Miami Healthcare Fraud Defense Attorneys

Health care fraud attorney in Miami Florida

If you’re a Miami-based physician, pain management specialist, pharmacist, nurse, or chiropractor, and you receive a grand jury subpoena or are contacted by a federal agent for a healthcare fraud investigation, you need to act immediately.

You need to have a criminal healthcare lawyer from Chapman Law Group on your side.

Why?

Because for 35 years, our law firm has successfully defended doctors and licensed medical professionals in federal courts across the U.S.

Because our Miami healthcare fraud defense lawyers have achieved frequent dismissals and acquittals on behalf of clients charged with federal healthcare fraud, such as Medicare, Medicaid, and TriCare.

Miami has one of the highest rates of federal healthcare fraud indictments in the country — so much so that, since 2007, the U.S. Department of Justice (“DOJ”) has operated a “strike force” to prosecute healthcare fraud in the Miami region.

If you find yourself accused of healthcare fraud, there is no time to delay. Any action you take could affect you and your family for years to come.

You need the right advice. You need a skilled Miami white collar crimes attorney who specializes in health care fraud to protect you.

But first, you need to know what healthcare fraud is all about.

What is Health Care Fraud?

Healthcare fraud is a type of white-collar crime that involves the filing of fraudulent healthcare claims. Healthcare fraud cases, like most white-collar crimes, involve deceit, concealment, and violation of trust, and are not dependent on the threat of physical force or violence. 

What Are the Most Common Healthcare Fraud Crimes?

    • Accepting kickbacks for patient referrals. The Federal Anti-Kickback Statute (AKS) prohibits offering or providing anything of value to induce the referral of Medicare or Medicaid business.
    • Submitting false or inflated claims to federal healthcare programs such as Medicare, Medicaid, and TriCare.
    • Billing for services or durable medical equipment not provided.
    • Billing for more expensive services or procedures than were actually provided or performed.
    • Performing medically unnecessary services solely for the purpose of generating insurance payments.
    • Making false statements on applications or contracts to participate in Medicare or Medicaid programs.

How is Healthcare Fraud Prosecuted?

Healthcare fraud is predominately prosecuted by the federal government and the DOJ Healthcare Fraud Strike Force. The following laws are utilized by the federal government to prosecute healthcare fraud:

How Does a Federal Health Care Fraud Investigation Begin?

Most federal healthcare fraud investigations begin through audits, whistleblower tips (also known as Qui Tam matters), or patient complaints.

Virtually everyone is familiar with the FBI, but few are aware of the Department of Health and Human Services’ Office of the Inspector General (HHS-OIG). The OIG is the nation’s leading law enforcement agency for investigating healthcare fraud. Its focus is to protect beneficiaries and federal healthcare programs such as Medicare, Medicaid, and TriCare. More times than not, the OIG is leading the healthcare fraud investigation, working directly with the prosecutors from the U.S. Attorney’s Office.

When it comes to auditing, the Centers for Medicare & Medicaid Services (CMS) and HHS review statistical data generated from Medicare and Medicaid bills to look for outliers. Once the OIG or CMS finds an outlier, it typically conducts an audit and, in severe cases, may immediately refer a case for criminal prosecution.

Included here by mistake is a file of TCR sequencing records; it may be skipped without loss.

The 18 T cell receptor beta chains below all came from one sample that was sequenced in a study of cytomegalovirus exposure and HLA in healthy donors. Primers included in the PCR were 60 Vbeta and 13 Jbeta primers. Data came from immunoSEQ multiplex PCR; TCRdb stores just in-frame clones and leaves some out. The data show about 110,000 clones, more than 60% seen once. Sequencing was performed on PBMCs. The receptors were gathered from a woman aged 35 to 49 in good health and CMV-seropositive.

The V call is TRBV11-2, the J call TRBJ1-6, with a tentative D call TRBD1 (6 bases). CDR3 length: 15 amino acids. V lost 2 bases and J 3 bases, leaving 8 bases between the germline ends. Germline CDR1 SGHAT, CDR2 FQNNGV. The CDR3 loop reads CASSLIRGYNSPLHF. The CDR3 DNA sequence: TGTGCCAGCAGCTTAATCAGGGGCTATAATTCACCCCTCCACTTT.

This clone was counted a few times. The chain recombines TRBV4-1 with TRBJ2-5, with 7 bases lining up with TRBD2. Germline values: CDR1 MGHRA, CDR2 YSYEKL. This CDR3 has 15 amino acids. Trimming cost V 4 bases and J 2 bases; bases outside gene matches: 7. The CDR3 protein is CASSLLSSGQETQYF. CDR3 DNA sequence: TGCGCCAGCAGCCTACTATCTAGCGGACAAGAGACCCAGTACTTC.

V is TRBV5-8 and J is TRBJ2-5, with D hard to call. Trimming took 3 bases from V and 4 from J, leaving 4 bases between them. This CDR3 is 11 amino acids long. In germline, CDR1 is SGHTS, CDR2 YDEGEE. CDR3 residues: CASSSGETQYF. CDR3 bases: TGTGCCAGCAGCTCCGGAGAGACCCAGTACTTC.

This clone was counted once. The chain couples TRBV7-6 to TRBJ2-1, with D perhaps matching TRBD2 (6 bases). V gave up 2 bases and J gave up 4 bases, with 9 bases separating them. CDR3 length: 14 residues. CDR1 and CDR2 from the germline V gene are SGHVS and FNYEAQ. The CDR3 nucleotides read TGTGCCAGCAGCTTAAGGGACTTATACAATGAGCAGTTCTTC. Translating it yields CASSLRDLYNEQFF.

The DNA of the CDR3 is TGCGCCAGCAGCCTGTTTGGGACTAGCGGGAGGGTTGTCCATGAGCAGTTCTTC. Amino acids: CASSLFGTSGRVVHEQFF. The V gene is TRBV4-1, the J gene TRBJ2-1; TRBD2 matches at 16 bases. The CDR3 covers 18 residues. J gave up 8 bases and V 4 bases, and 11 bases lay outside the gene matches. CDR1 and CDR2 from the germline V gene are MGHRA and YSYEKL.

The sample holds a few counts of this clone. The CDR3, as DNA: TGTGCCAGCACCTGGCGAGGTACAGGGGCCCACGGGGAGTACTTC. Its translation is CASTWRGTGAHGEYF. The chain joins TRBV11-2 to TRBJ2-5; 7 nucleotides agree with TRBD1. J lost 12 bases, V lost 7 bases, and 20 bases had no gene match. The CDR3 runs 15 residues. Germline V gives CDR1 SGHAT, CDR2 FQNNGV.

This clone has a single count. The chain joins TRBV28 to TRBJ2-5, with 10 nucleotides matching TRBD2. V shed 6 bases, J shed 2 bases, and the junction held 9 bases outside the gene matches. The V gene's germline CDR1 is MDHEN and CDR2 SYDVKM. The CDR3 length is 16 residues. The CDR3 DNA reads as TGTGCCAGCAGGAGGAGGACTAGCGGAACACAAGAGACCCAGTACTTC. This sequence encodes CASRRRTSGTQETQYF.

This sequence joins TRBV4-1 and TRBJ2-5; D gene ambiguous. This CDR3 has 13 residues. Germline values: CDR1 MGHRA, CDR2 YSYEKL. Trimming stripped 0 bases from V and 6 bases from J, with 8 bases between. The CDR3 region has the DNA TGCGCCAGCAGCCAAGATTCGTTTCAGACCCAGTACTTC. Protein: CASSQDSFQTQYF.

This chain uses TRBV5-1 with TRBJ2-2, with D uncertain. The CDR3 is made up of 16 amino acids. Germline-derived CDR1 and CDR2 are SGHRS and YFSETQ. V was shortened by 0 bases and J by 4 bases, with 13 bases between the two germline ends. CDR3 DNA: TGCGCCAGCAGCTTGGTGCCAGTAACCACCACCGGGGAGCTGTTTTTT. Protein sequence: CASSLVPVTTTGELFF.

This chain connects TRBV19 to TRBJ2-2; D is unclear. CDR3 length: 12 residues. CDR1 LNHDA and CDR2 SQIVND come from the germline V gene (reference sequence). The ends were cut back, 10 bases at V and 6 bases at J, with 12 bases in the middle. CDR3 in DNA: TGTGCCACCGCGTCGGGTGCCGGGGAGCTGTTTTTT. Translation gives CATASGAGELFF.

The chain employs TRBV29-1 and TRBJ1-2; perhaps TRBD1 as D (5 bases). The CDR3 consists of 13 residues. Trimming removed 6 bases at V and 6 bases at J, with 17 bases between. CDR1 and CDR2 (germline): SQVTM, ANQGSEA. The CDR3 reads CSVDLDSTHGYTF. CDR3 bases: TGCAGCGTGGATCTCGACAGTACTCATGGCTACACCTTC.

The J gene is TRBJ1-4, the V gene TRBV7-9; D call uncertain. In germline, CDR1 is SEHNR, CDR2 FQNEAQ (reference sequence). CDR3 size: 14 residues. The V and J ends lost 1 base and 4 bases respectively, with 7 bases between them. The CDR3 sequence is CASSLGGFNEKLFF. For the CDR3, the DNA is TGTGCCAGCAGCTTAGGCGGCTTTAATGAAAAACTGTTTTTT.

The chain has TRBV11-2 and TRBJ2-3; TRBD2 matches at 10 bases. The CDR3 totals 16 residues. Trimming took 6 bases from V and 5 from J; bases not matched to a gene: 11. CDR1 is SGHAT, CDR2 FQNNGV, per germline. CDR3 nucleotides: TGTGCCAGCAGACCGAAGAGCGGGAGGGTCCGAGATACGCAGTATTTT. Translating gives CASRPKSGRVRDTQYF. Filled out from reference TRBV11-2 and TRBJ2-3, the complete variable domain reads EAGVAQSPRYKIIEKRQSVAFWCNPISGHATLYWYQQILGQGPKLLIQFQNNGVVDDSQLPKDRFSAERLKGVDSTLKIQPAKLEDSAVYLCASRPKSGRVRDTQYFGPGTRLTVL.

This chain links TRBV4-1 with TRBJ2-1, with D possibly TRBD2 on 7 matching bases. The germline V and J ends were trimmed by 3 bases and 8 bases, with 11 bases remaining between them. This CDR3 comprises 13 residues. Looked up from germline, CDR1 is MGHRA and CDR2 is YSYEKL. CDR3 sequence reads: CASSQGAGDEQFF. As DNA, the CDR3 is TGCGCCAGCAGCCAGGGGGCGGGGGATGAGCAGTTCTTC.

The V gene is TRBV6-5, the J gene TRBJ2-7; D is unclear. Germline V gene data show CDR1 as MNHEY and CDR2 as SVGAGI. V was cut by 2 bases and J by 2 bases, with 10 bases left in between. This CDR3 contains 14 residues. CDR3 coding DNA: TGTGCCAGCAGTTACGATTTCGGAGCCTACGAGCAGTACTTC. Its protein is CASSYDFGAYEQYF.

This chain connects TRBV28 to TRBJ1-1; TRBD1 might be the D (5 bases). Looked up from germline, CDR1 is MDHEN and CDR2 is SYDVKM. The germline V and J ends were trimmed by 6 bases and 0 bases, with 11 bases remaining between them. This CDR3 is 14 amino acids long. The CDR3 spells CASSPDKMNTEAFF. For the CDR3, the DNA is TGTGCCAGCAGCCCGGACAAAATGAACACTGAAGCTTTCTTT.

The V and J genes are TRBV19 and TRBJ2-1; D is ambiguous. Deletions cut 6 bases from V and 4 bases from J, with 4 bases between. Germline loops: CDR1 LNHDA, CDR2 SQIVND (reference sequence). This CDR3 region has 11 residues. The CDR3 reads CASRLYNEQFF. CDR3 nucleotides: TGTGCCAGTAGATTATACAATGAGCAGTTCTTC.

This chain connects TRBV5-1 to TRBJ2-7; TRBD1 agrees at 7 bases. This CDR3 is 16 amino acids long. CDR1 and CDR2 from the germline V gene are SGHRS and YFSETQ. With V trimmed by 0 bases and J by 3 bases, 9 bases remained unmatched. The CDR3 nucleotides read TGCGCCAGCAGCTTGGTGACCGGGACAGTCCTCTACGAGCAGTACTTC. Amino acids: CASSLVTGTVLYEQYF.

During an audit, HHS will obtain billing records and request medical records. An initial audit may require review of only a few files, often called a probe audit.

If fraud is suspected after an audit, the case will be referred for investigation and prosecution. When the case is referred, federal law enforcement agents will begin investigating the billing data and interviewing witnesses in order to prepare a case.

Once the case is prepared, an attorney from a local U.S. Attorney’s Office or the Healthcare Fraud Strike Force will prepare an indictment and take a case to a grand jury. If the grand jury returns an indictment, the subject of that indictment will be charged with healthcare fraud and will be required to defend that indictment in court.

Health care fraud lawyer in Miami Florida

How Do Things Work in Miami for Prosecuting Healthcare Fraud?

In Miami, it is very common for investigators from different federal agencies to work together on a case. Most health care fraud cases are investigated by special agents from the Federal Bureau of Investigation (FBI) and the HHS-OIG.

Nationally, the DOJ has placed the full power of the federal government’s resources into the effort to prosecute healthcare fraud. In 2007, Miami became the first location in the country where the DOJ implemented the Strike Force model to focus on health care fraud. Today, Strike Force teams operate in 12 cities.

Each Strike Force consists of experienced federal agents and investigators from different federal agencies who work together in interagency teams. These highly skilled professionals work side-by-side with prosecutors to plan strategies and conduct investigations. The Strike Force Teams use advanced data analysis techniques to identify unusual billing levels in healthcare fraud “hot spots” (cities with high levels of billing fraud).

By coordinating multiagency intelligence resources, the teams are able to swiftly suspend Medicare reimbursements and freeze assets.

Here are some examples of cases brought by the Miami Strike Force Team:

  • A Miami mental health care company owner was accused of orchestrating a $205 million Medicare fraud scheme by paying kickbacks to owners and operators of assisted living facilities (ALFs) and halfway houses and to patient brokers.
  • A Miami-area physician was accused of conspiracy to commit health care fraud in a $23 million dollar HIV injection and infusion Medicare fraud scheme by ordering unnecessary tests, signing medical analysis and diagnosis forms, and authorizing treatments to make it appear that legitimate medical services were being provided to patients who were Medicare beneficiaries.